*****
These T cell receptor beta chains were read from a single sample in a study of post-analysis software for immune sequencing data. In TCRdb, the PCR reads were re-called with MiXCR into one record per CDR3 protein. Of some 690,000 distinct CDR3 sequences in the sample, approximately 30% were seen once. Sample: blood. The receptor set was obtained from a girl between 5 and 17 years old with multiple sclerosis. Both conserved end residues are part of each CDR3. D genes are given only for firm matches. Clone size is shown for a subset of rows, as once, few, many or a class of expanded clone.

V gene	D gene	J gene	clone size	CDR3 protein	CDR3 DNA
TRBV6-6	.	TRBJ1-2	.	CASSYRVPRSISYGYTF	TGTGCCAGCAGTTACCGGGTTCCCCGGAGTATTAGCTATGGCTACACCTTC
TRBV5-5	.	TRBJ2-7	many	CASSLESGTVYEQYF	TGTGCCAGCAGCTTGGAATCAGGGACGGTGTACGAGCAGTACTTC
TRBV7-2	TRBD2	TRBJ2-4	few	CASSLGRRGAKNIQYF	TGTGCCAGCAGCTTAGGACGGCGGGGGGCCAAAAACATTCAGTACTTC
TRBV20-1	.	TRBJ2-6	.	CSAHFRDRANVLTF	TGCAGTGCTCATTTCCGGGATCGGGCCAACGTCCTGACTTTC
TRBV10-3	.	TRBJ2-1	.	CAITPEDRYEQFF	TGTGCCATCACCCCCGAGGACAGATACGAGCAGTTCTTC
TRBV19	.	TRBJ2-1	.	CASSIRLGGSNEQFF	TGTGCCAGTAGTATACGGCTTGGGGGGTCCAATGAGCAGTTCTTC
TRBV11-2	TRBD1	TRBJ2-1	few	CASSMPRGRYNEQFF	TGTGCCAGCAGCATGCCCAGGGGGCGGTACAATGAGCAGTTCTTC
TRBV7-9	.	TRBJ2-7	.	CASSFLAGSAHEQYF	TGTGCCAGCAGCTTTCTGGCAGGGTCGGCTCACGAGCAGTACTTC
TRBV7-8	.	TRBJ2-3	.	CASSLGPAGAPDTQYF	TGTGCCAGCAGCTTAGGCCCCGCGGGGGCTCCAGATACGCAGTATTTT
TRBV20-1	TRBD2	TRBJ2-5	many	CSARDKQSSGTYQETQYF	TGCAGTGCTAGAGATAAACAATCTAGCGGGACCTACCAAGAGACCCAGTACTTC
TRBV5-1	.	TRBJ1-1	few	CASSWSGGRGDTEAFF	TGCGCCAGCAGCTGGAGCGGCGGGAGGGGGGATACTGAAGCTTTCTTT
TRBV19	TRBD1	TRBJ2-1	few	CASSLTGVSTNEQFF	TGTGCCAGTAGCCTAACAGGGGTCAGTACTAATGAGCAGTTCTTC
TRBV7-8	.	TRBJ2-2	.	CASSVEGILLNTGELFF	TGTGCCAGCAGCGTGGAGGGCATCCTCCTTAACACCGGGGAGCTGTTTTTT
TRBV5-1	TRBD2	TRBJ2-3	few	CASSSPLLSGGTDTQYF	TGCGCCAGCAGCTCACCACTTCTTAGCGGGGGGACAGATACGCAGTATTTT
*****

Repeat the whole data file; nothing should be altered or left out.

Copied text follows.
These T cell receptor beta chains were read from a single sample in a study of post-analysis software for immune sequencing data. In TCRdb, the PCR reads were re-called with MiXCR into one record per CDR3 protein. Of some 690,000 distinct CDR3 sequences in the sample, approximately 30% were seen once. Sample: blood. The receptor set was obtained from a girl between 5 and 17 years old with multiple sclerosis. Both conserved end residues are part of each CDR3. D genes are given only for firm matches. Clone size is shown for a subset of rows, as once, few, many or a class of expanded clone.

V gene	D gene	J gene	clone size	CDR3 protein	CDR3 DNA
TRBV6-6	.	TRBJ1-2	.	CASSYRVPRSISYGYTF	TGTGCCAGCAGTTACCGGGTTCCCCGGAGTATTAGCTATGGCTACACCTTC
TRBV5-5	.	TRBJ2-7	many	CASSLESGTVYEQYF	TGTGCCAGCAGCTTGGAATCAGGGACGGTGTACGAGCAGTACTTC
TRBV7-2	TRBD2	TRBJ2-4	few	CASSLGRRGAKNIQYF	TGTGCCAGCAGCTTAGGACGGCGGGGGGCCAAAAACATTCAGTACTTC
TRBV20-1	.	TRBJ2-6	.	CSAHFRDRANVLTF	TGCAGTGCTCATTTCCGGGATCGGGCCAACGTCCTGACTTTC
TRBV10-3	.	TRBJ2-1	.	CAITPEDRYEQFF	TGTGCCATCACCCCCGAGGACAGATACGAGCAGTTCTTC
TRBV19	.	TRBJ2-1	.	CASSIRLGGSNEQFF	TGTGCCAGTAGTATACGGCTTGGGGGGTCCAATGAGCAGTTCTTC
TRBV11-2	TRBD1	TRBJ2-1	few	CASSMPRGRYNEQFF	TGTGCCAGCAGCATGCCCAGGGGGCGGTACAATGAGCAGTTCTTC
TRBV7-9	.	TRBJ2-7	.	CASSFLAGSAHEQYF	TGTGCCAGCAGCTTTCTGGCAGGGTCGGCTCACGAGCAGTACTTC
TRBV7-8	.	TRBJ2-3	.	CASSLGPAGAPDTQYF	TGTGCCAGCAGCTTAGGCCCCGCGGGGGCTCCAGATACGCAGTATTTT
TRBV20-1	TRBD2	TRBJ2-5	many	CSARDKQSSGTYQETQYF	TGCAGTGCTAGAGATAAACAATCTAGCGGGACCTACCAAGAGACCCAGTACTTC
TRBV5-1	.	TRBJ1-1	few	CASSWSGGRGDTEAFF	TGCGCCAGCAGCTGGAGCGGCGGGAGGGGGGATACTGAAGCTTTCTTT
TRBV19	TRBD1	TRBJ2-1	few	CASSLTGVSTNEQFF	TGTGCCAGTAGCCTAACAGGGGTCAGTACTAATGAGCAGTTCTTC
TRBV7-8	.	TRBJ2-2	.	CASSVEGILLNTGELFF	TGTGCCAGCAGCGTGGAGGGCATCCTCCTTAACACCGGGGAGCTGTTTTTT
TRBV5-1	TRBD2	TRBJ2-3	few	CASSSPLLSGGTDTQYF	TGCGCCAGCAGCTCACCACTTCTTAGCGGGGGGACAGATACGCAGTATTTT